Monday, October 14, 2013
I loved that I read this book shortly after The Time Machine as it shows the difference between a truly great visionary writer (HG Wells) who uses a great understanding of human qualities and a good writer who uses his understanding of current political climate. I hated this book. Well, maybe not hated, but what started as a fascinating story of a man from the early 20th century dropped into an alternate utopian (though not if you are disenfranchised) future of the 1970s replete with Zeppelins winning the air superiority format war. It started very promising, then, socialist dogma robbed the book of any real meaning. Wells, who wrote a time travel book 60 years before this one, managed to keep his book feeling current thanks to mostly avoiding polemic and focusing on the human condition while Moorcock eschews human condition in favor of making political fodder that seem laughable now. Needless to say, I will not be reading the sequels.
I've been putting away a few of the older classics (and not so classic) that clock in at a fairly minimal page count in hopes of getting to my now pipe dream of 100 books. The Time Machine, one of my favorite childhood movies (not from my childhood, but watched several times on a lonely Saturday afternoon) fit the bill perfectly. Although quite different from both movie versions in several ways, I found the book quite enjoyable. Ultimately a cautionary tale about something that I've already kind of forgotten, it reads exceptionally well even now. Wells seems to take delight in skewering the Luddites of his time while also portraying a dystopian future of an Industrial Age gone awry. Surprisingly (to me anyway), it never felt dated or forced. I heartily recommend.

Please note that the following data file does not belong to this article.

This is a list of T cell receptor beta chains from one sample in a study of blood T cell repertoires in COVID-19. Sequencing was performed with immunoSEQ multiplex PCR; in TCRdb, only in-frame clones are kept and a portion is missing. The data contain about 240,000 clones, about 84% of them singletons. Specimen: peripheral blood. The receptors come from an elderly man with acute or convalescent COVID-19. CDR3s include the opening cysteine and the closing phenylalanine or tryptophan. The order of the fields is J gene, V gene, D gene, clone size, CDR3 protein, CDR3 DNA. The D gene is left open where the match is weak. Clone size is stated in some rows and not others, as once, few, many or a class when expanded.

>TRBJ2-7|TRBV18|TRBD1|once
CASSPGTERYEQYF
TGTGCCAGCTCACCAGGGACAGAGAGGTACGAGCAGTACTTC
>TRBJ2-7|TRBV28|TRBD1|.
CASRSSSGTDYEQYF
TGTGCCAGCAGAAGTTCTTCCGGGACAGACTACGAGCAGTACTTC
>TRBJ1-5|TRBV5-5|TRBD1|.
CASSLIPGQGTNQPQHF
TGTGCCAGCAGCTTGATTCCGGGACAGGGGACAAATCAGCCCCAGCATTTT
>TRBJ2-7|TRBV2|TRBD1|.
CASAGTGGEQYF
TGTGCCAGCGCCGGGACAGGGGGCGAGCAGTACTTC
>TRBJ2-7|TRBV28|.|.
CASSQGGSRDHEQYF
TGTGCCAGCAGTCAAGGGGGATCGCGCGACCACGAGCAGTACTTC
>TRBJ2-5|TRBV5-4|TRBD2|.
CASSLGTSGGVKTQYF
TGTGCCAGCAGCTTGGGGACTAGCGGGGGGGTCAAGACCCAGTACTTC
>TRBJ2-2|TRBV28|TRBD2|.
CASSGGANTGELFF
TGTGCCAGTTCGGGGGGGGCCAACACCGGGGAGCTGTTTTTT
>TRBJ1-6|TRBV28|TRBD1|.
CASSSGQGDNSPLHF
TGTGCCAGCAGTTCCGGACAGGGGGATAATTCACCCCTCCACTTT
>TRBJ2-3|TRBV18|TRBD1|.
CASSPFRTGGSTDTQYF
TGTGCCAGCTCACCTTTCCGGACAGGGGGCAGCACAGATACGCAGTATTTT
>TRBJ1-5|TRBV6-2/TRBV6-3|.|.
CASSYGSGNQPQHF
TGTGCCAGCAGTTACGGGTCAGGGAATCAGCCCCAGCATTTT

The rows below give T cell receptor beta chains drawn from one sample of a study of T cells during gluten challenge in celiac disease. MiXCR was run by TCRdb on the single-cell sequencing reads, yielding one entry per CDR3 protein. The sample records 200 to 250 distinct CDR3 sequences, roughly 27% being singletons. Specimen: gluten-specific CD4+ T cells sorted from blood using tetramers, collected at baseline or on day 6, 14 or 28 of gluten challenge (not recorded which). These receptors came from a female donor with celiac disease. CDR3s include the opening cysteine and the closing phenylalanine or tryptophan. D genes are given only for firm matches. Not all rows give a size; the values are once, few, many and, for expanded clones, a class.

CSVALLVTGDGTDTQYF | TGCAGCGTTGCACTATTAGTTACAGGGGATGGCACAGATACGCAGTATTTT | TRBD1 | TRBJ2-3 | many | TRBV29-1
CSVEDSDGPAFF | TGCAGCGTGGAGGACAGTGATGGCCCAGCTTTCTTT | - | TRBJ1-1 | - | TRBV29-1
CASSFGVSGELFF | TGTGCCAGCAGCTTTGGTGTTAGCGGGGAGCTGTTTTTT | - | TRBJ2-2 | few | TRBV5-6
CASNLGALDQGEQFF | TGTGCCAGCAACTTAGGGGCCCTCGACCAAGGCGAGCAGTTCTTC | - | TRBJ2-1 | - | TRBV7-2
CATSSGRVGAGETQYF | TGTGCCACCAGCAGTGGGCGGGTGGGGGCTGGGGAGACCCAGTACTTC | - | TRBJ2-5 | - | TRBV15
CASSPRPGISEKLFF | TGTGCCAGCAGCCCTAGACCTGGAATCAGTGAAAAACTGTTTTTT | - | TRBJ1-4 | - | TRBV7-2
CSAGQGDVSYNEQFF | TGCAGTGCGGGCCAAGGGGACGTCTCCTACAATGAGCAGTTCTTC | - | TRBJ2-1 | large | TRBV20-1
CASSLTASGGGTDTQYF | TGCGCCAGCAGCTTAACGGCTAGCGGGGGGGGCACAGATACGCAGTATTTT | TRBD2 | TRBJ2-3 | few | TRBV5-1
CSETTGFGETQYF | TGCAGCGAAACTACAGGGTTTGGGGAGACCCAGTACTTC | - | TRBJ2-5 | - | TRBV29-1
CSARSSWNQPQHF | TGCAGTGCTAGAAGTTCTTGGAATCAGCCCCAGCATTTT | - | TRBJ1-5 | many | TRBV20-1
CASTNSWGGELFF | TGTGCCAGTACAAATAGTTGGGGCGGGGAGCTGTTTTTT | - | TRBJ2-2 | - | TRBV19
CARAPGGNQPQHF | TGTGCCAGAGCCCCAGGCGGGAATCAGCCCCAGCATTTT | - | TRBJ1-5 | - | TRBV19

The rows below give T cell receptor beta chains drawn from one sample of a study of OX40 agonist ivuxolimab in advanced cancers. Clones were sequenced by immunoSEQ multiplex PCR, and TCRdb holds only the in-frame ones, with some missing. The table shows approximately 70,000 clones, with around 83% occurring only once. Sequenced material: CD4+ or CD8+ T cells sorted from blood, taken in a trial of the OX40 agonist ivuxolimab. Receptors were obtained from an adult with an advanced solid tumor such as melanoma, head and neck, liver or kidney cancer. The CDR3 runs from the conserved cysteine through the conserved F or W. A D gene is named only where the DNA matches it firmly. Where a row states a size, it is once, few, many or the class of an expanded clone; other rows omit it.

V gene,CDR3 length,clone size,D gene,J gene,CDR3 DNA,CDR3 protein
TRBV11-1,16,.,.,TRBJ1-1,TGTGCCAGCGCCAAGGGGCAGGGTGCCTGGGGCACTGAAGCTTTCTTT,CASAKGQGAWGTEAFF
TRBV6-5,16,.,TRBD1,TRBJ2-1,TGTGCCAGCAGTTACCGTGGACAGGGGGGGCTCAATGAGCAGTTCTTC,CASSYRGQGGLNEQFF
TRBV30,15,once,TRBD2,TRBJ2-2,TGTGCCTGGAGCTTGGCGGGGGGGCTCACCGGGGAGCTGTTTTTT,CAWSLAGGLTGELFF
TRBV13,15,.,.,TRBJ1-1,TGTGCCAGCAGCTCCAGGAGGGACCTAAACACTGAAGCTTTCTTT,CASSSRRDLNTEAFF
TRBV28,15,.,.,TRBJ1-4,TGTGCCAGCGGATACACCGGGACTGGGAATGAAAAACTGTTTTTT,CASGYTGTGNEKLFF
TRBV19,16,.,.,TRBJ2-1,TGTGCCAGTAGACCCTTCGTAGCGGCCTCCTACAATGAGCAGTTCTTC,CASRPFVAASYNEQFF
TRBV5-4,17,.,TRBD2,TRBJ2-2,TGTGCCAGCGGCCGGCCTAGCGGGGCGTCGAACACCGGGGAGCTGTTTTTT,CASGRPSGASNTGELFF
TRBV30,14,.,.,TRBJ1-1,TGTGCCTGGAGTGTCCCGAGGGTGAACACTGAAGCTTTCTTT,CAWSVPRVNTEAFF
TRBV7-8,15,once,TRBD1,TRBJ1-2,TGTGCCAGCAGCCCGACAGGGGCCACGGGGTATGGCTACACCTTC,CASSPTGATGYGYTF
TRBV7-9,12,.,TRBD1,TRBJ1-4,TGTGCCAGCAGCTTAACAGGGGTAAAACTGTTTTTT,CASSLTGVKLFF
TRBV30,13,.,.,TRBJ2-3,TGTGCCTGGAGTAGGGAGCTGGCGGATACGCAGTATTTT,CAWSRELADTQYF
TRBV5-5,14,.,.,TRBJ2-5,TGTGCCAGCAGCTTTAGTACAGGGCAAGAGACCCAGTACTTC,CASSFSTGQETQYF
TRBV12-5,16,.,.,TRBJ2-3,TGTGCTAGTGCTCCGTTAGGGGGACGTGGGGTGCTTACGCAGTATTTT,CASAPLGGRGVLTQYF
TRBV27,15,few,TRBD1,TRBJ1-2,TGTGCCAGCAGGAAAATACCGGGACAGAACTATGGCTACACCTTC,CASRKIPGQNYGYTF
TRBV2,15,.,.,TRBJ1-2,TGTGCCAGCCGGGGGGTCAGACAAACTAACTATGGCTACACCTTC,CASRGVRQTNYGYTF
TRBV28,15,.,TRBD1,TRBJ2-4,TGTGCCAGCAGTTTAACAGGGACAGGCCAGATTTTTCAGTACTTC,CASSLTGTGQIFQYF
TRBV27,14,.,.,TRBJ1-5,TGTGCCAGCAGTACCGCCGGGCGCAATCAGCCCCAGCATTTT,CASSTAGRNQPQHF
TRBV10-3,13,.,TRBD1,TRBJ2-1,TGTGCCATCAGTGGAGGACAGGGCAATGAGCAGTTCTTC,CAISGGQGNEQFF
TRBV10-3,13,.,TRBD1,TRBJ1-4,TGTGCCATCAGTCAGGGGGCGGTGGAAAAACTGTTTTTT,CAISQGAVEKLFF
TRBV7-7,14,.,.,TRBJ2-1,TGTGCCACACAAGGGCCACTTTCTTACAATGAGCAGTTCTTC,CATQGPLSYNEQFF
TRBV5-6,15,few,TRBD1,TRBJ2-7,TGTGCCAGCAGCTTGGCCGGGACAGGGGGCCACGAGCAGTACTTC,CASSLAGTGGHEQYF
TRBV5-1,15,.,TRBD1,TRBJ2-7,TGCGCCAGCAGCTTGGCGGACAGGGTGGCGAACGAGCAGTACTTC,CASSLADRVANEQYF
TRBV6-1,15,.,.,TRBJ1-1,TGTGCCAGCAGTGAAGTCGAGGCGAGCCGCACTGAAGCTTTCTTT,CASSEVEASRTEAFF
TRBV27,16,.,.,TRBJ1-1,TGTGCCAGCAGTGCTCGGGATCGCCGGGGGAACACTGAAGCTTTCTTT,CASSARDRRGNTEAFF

The second Smiley book. I plan to read all of these, but I have a pretty heavy backlog right now. A Murder of Quality is an easy read at 150 pages, so I figured I'd crush it. It's not a spy thriller like the other Smiley books, which was kinda cool. More of a straight murder mystery. Despite its shortness, it takes awhile to get moving as LeCarre spends a bit too much time reveling in the manners of stuffy elite British schools juxtaposed against the small town residents. Too many of the characters bleed together to genuinely set up a proper mystery with well articulated suspects, but at least Smiley remains the somewhat oafish and neurotic spy who still manages to solve the crime. Once it picks up, it is quite good, but takes a bit too long to get there.
Thursday, October 3, 2013
So, I loved the Silo books, so nabbed these on the Ipad for some light reading on a recent biz trip. Shift was pretty good, though there was much more fluff and downtime and a prequel introducing some important characters. But Dust really kicked ass.